This Article is From Apr 20, 2013

Sunil Tripathi: missing student wrongly identified as Boston Marathon bombing suspect

Sunil Tripathi: missing student wrongly identified as Boston Marathon bombing suspect
New Delhi: For a few hours yesterday, Sunil Tripathi, a young Indian-American who has been missing since March 16, trended as people on social media sites reported that the Boston Police Department scanner had named him as one of two men suspected to be responsible for the Boston Marathon bombings on Monday, that left three people dead and about 180 injured.

Later, the Boston police said both the marathon blast suspects, one dead, the other on the run, had both been identified as brothers from Chechnya.

In a statement on Facebook his family said, "A tremendous and painful amount of attention has been cast on our beloved Sunil Tripathi in the past twelve hours...We have known unequivocally all along that neither individual suspected as responsible for the Boston Marathon bombings was Sunil. We are grateful to all of you who have followed us on Facebook, Twitter, and Reddit-supporting us over the recent hours." (Read statement here)

For the Tripathis, those hours would have been made up of a nightmare unimaginable even for a family that would have thought of every eventuality in the last three weeks as they have waited for some news about their missing 22-year-old son Sunil.

As the name Sunil Tripathi suddenly began trending worldwide on Twitter, a debate raged online whether one of two pictures of the suspects released by the FBI was indeed that of Mr Tripathi. Even though the photographs that the FBI released of the men they called Suspect 1 and Suspect 2 clearly showed two white men. See tweet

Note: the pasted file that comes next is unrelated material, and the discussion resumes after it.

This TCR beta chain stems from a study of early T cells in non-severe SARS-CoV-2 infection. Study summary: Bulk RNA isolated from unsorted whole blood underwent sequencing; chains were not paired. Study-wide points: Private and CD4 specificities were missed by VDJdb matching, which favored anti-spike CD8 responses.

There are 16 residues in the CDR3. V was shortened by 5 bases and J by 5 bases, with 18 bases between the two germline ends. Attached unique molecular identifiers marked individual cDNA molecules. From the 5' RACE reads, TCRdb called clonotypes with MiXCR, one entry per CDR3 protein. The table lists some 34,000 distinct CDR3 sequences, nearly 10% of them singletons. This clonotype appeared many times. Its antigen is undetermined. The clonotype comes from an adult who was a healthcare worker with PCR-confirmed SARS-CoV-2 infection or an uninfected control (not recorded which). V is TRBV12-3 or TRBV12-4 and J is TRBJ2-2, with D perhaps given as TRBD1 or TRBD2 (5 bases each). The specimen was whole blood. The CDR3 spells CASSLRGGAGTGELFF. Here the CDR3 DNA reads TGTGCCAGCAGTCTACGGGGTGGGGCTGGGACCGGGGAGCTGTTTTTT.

At 2.24 am local time, NBC News tweeted to say, "Speculation that one of bombing suspects is a missing student is not correct, sources tell @PeteWilliamsNBC." See tweet

Apologies followed. And the demand for apologies. "Sunil "Sunny" Tripathi, 22, is still missing... I send my deepest regrets for falsely identifying him as a suspect," said a Twitter user, who had earlier tweeted repeatedly about Mr Tripathi as a suspect.

"I want to issue a formal & public apology to the Tripathi family for any undue stress my Tweet about possible resemblance may have caused," tweeted Kami Mattioli, Sunil Tripathi's neighbour.

Others were angry. Jammu and Kashmir Chief Minister Omar Abdullah tweeted, "In spite of the Sunil Tripathi fiasco social media users will still believe in a God given gift to tweet/post first & confirm much later."

Sunil Tripathi is a philosophy major, on approved leave from the elite Brown University, his family has said. A Facebook page - 'Help us find Sunil Tripathi' - attracted more than a million views within the first week of being set up by his parents. It described the student as 6'0 tall, 130 pounds, with brown eyes and short brown hair, "a kind, gentle, and shy young man."

Sunil, they said, "has been struggling with depression since he took a leave of absence from Brown last year. A note suggestive of suicidal intent left behind in his apartment has his family extremely worried." His father, Akhil Tripathi, runs a software firm in Pennsylvania.

He was last seen wearing blue jeans, a Philadelphia Eagles beanie, and a black sweatshirt. He left behind his ID, wallet and cell phone, the police said.

Security agencies, including the local police and even the Federal Bureau of Investigation, joined in the search for Mr Tripathi.